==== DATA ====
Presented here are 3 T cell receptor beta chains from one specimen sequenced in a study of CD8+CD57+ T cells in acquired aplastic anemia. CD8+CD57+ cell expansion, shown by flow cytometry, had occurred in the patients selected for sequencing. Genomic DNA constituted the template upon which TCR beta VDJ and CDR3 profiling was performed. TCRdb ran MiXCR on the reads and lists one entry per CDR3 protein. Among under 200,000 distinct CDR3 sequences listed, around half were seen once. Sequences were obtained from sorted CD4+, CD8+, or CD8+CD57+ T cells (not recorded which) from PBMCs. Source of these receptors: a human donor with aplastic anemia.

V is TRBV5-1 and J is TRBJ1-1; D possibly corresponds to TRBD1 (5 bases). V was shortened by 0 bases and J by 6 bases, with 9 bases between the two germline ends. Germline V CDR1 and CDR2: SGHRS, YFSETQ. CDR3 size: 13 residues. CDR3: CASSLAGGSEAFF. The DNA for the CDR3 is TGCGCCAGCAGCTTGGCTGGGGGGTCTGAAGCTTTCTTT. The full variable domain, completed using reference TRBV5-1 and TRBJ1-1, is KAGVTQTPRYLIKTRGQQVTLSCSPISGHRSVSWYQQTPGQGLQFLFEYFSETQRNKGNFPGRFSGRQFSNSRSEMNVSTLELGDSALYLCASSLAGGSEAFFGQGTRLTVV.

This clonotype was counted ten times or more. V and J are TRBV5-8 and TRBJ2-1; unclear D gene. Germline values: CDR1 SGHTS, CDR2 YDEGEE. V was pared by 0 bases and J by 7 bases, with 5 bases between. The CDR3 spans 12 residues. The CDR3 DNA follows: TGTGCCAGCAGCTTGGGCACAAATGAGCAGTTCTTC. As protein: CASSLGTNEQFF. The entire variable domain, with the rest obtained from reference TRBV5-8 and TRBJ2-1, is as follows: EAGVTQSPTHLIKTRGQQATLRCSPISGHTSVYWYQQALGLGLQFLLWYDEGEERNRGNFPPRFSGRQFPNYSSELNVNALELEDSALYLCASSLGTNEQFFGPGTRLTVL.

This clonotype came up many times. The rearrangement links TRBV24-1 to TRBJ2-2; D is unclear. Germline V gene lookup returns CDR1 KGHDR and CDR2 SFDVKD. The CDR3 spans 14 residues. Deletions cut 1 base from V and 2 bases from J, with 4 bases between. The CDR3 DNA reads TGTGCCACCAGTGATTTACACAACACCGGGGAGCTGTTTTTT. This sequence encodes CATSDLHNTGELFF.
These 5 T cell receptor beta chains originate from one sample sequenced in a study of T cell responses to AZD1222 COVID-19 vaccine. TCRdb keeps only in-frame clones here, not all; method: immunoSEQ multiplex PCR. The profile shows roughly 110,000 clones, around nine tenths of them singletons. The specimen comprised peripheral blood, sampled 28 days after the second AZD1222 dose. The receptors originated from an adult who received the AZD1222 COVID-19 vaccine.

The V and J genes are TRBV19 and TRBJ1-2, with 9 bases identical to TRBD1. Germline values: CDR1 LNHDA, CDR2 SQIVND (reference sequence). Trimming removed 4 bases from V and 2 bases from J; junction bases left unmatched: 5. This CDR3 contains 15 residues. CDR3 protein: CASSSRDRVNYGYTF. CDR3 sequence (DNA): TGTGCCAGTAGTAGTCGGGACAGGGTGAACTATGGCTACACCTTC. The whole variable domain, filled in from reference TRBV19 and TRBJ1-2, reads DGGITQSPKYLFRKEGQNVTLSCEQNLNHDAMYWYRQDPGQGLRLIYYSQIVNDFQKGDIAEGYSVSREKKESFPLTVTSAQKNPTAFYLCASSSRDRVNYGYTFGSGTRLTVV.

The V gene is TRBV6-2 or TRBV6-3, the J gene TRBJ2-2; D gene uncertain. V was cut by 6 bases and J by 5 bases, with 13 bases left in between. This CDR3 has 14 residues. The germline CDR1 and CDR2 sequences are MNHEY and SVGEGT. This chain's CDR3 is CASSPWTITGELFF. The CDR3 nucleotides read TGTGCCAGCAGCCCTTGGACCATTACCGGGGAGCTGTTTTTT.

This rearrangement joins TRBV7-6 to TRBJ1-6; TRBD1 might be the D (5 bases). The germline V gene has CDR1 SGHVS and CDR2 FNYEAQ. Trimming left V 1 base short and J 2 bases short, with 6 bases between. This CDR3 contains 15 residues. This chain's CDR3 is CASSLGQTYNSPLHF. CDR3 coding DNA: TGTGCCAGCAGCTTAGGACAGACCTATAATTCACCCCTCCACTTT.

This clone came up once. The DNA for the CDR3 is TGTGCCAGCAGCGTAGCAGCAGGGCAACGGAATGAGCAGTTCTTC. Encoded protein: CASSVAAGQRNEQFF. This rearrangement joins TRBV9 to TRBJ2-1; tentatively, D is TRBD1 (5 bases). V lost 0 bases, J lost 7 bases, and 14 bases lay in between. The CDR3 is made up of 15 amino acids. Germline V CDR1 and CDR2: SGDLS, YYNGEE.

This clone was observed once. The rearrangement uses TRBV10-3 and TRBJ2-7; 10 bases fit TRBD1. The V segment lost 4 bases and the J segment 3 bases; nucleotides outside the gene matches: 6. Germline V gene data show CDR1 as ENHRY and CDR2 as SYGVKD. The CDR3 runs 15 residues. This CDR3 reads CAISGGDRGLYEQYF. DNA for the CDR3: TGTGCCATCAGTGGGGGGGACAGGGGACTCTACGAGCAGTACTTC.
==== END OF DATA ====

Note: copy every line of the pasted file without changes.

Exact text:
Presented here are 3 T cell receptor beta chains from one specimen sequenced in a study of CD8+CD57+ T cells in acquired aplastic anemia. CD8+CD57+ cell expansion, shown by flow cytometry, had occurred in the patients selected for sequencing. Genomic DNA constituted the template upon which TCR beta VDJ and CDR3 profiling was performed. TCRdb ran MiXCR on the reads and lists one entry per CDR3 protein. Among under 200,000 distinct CDR3 sequences listed, around half were seen once. Sequences were obtained from sorted CD4+, CD8+, or CD8+CD57+ T cells (not recorded which) from PBMCs. Source of these receptors: a human donor with aplastic anemia.

V is TRBV5-1 and J is TRBJ1-1; D possibly corresponds to TRBD1 (5 bases). V was shortened by 0 bases and J by 6 bases, with 9 bases between the two germline ends. Germline V CDR1 and CDR2: SGHRS, YFSETQ. CDR3 size: 13 residues. CDR3: CASSLAGGSEAFF. The DNA for the CDR3 is TGCGCCAGCAGCTTGGCTGGGGGGTCTGAAGCTTTCTTT. The full variable domain, completed using reference TRBV5-1 and TRBJ1-1, is KAGVTQTPRYLIKTRGQQVTLSCSPISGHRSVSWYQQTPGQGLQFLFEYFSETQRNKGNFPGRFSGRQFSNSRSEMNVSTLELGDSALYLCASSLAGGSEAFFGQGTRLTVV.

This clonotype was counted ten times or more. V and J are TRBV5-8 and TRBJ2-1; unclear D gene. Germline values: CDR1 SGHTS, CDR2 YDEGEE. V was pared by 0 bases and J by 7 bases, with 5 bases between. The CDR3 spans 12 residues. The CDR3 DNA follows: TGTGCCAGCAGCTTGGGCACAAATGAGCAGTTCTTC. As protein: CASSLGTNEQFF. The entire variable domain, with the rest obtained from reference TRBV5-8 and TRBJ2-1, is as follows: EAGVTQSPTHLIKTRGQQATLRCSPISGHTSVYWYQQALGLGLQFLLWYDEGEERNRGNFPPRFSGRQFPNYSSELNVNALELEDSALYLCASSLGTNEQFFGPGTRLTVL.

This clonotype came up many times. The rearrangement links TRBV24-1 to TRBJ2-2; D is unclear. Germline V gene lookup returns CDR1 KGHDR and CDR2 SFDVKD. The CDR3 spans 14 residues. Deletions cut 1 base from V and 2 bases from J, with 4 bases between. The CDR3 DNA reads TGTGCCACCAGTGATTTACACAACACCGGGGAGCTGTTTTTT. This sequence encodes CATSDLHNTGELFF.
These 5 T cell receptor beta chains originate from one sample sequenced in a study of T cell responses to AZD1222 COVID-19 vaccine. TCRdb keeps only in-frame clones here, not all; method: immunoSEQ multiplex PCR. The profile shows roughly 110,000 clones, around nine tenths of them singletons. The specimen comprised peripheral blood, sampled 28 days after the second AZD1222 dose. The receptors originated from an adult who received the AZD1222 COVID-19 vaccine.

The V and J genes are TRBV19 and TRBJ1-2, with 9 bases identical to TRBD1. Germline values: CDR1 LNHDA, CDR2 SQIVND (reference sequence). Trimming removed 4 bases from V and 2 bases from J; junction bases left unmatched: 5. This CDR3 contains 15 residues. CDR3 protein: CASSSRDRVNYGYTF. CDR3 sequence (DNA): TGTGCCAGTAGTAGTCGGGACAGGGTGAACTATGGCTACACCTTC. The whole variable domain, filled in from reference TRBV19 and TRBJ1-2, reads DGGITQSPKYLFRKEGQNVTLSCEQNLNHDAMYWYRQDPGQGLRLIYYSQIVNDFQKGDIAEGYSVSREKKESFPLTVTSAQKNPTAFYLCASSSRDRVNYGYTFGSGTRLTVV.

The V gene is TRBV6-2 or TRBV6-3, the J gene TRBJ2-2; D gene uncertain. V was cut by 6 bases and J by 5 bases, with 13 bases left in between. This CDR3 has 14 residues. The germline CDR1 and CDR2 sequences are MNHEY and SVGEGT. This chain's CDR3 is CASSPWTITGELFF. The CDR3 nucleotides read TGTGCCAGCAGCCCTTGGACCATTACCGGGGAGCTGTTTTTT.

This rearrangement joins TRBV7-6 to TRBJ1-6; TRBD1 might be the D (5 bases). The germline V gene has CDR1 SGHVS and CDR2 FNYEAQ. Trimming left V 1 base short and J 2 bases short, with 6 bases between. This CDR3 contains 15 residues. This chain's CDR3 is CASSLGQTYNSPLHF. CDR3 coding DNA: TGTGCCAGCAGCTTAGGACAGACCTATAATTCACCCCTCCACTTT.

This clone came up once. The DNA for the CDR3 is TGTGCCAGCAGCGTAGCAGCAGGGCAACGGAATGAGCAGTTCTTC. Encoded protein: CASSVAAGQRNEQFF. This rearrangement joins TRBV9 to TRBJ2-1; tentatively, D is TRBD1 (5 bases). V lost 0 bases, J lost 7 bases, and 14 bases lay in between. The CDR3 is made up of 15 amino acids. Germline V CDR1 and CDR2: SGDLS, YYNGEE.

This clone was observed once. The rearrangement uses TRBV10-3 and TRBJ2-7; 10 bases fit TRBD1. The V segment lost 4 bases and the J segment 3 bases; nucleotides outside the gene matches: 6. Germline V gene data show CDR1 as ENHRY and CDR2 as SYGVKD. The CDR3 runs 15 residues. This CDR3 reads CAISGGDRGLYEQYF. DNA for the CDR3: TGTGCCATCAGTGGGGGGGACAGGGGACTCTACGAGCAGTACTTC.